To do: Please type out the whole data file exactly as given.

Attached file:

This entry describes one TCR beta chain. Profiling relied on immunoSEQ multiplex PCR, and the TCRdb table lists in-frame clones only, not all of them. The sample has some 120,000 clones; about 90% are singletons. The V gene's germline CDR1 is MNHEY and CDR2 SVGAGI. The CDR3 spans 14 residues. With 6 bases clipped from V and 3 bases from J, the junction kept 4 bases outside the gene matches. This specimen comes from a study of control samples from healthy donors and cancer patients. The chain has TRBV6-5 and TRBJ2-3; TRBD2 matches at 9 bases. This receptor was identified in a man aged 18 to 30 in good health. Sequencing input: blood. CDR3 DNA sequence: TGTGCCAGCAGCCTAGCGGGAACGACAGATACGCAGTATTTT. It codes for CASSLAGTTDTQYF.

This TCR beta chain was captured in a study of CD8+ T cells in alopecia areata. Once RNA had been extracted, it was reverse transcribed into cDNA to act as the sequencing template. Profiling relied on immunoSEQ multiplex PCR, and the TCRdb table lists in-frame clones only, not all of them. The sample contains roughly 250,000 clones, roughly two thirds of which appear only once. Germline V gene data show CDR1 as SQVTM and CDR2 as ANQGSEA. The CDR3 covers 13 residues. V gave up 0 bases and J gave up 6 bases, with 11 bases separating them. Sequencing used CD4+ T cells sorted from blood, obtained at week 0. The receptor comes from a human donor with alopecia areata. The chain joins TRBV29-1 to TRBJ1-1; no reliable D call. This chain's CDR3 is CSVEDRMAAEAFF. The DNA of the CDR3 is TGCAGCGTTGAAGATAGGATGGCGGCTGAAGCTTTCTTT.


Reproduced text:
This entry describes one TCR beta chain. Profiling relied on immunoSEQ multiplex PCR, and the TCRdb table lists in-frame clones only, not all of them. The sample has some 120,000 clones; about 90% are singletons. The V gene's germline CDR1 is MNHEY and CDR2 SVGAGI. The CDR3 spans 14 residues. With 6 bases clipped from V and 3 bases from J, the junction kept 4 bases outside the gene matches. This specimen comes from a study of control samples from healthy donors and cancer patients. The chain has TRBV6-5 and TRBJ2-3; TRBD2 matches at 9 bases. This receptor was identified in a man aged 18 to 30 in good health. Sequencing input: blood. CDR3 DNA sequence: TGTGCCAGCAGCCTAGCGGGAACGACAGATACGCAGTATTTT. It codes for CASSLAGTTDTQYF.

This TCR beta chain was captured in a study of CD8+ T cells in alopecia areata. Once RNA had been extracted, it was reverse transcribed into cDNA to act as the sequencing template. Profiling relied on immunoSEQ multiplex PCR, and the TCRdb table lists in-frame clones only, not all of them. The sample contains roughly 250,000 clones, roughly two thirds of which appear only once. Germline V gene data show CDR1 as SQVTM and CDR2 as ANQGSEA. The CDR3 covers 13 residues. V gave up 0 bases and J gave up 6 bases, with 11 bases separating them. Sequencing used CD4+ T cells sorted from blood, obtained at week 0. The receptor comes from a human donor with alopecia areata. The chain joins TRBV29-1 to TRBJ1-1; no reliable D call. This chain's CDR3 is CSVEDRMAAEAFF. The DNA of the CDR3 is TGCAGCGTTGAAGATAGGATGGCGGCTGAAGCTTTCTTT.